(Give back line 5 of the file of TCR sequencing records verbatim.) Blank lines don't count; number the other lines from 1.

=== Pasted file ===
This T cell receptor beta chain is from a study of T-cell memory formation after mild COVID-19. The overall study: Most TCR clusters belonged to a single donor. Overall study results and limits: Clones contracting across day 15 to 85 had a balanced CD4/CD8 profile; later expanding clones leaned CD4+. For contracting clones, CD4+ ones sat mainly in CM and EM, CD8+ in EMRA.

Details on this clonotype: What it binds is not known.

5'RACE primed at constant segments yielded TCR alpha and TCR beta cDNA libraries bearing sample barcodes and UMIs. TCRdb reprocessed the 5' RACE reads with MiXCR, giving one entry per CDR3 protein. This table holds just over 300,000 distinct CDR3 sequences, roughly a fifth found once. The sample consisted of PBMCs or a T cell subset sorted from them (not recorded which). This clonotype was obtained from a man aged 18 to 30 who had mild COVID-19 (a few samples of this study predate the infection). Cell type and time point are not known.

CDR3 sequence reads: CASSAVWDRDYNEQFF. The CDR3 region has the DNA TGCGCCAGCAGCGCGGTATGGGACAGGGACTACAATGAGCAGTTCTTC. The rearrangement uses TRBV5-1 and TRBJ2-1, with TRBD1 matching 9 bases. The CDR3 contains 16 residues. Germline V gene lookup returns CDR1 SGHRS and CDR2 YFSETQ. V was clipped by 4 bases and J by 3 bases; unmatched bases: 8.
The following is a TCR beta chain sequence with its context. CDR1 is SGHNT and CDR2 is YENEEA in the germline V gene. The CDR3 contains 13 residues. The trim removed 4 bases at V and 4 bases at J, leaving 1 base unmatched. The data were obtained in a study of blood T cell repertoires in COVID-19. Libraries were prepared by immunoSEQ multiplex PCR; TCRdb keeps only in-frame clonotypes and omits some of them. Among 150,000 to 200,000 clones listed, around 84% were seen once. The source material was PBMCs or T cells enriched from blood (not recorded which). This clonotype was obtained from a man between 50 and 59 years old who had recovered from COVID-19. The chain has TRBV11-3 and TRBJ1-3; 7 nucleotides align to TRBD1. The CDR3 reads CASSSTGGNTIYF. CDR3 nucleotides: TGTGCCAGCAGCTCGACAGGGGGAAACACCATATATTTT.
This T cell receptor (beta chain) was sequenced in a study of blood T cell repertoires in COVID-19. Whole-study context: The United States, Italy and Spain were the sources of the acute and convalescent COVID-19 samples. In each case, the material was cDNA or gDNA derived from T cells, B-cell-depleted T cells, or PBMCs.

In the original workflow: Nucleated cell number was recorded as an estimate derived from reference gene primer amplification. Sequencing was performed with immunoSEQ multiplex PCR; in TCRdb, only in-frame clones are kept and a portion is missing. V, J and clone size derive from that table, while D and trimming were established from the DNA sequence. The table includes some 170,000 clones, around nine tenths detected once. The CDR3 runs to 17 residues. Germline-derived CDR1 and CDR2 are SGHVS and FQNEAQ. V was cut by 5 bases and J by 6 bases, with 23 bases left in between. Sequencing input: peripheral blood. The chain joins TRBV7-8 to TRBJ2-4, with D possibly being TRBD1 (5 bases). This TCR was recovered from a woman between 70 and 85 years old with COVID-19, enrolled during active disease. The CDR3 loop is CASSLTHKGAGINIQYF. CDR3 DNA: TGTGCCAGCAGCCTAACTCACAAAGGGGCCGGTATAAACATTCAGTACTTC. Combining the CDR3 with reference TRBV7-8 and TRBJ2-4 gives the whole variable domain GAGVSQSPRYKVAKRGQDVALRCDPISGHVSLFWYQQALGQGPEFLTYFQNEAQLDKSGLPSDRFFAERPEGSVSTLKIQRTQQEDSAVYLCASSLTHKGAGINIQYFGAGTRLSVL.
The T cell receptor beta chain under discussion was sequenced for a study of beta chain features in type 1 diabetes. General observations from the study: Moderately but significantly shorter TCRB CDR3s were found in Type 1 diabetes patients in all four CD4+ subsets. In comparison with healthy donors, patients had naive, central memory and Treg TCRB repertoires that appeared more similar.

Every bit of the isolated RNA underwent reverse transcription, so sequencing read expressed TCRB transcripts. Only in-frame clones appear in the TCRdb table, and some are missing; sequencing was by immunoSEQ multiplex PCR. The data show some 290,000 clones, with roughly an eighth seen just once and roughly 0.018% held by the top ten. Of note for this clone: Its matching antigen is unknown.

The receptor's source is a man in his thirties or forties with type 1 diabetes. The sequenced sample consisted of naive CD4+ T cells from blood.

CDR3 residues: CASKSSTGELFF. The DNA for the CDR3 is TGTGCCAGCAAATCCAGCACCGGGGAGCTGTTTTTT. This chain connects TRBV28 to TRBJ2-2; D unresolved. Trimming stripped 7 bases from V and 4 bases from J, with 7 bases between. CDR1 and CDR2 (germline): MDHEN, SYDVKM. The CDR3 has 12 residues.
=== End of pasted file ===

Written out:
The following is a TCR beta chain sequence with its context. CDR1 is SGHNT and CDR2 is YENEEA in the germline V gene. The CDR3 contains 13 residues. The trim removed 4 bases at V and 4 bases at J, leaving 1 base unmatched. The data were obtained in a study of blood T cell repertoires in COVID-19. Libraries were prepared by immunoSEQ multiplex PCR; TCRdb keeps only in-frame clonotypes and omits some of them. Among 150,000 to 200,000 clones listed, around 84% were seen once. The source material was PBMCs or T cells enriched from blood (not recorded which). This clonotype was obtained from a man between 50 and 59 years old who had recovered from COVID-19. The chain has TRBV11-3 and TRBJ1-3; 7 nucleotides align to TRBD1. The CDR3 reads CASSSTGGNTIYF. CDR3 nucleotides: TGTGCCAGCAGCTCGACAGGGGGAAACACCATATATTTT.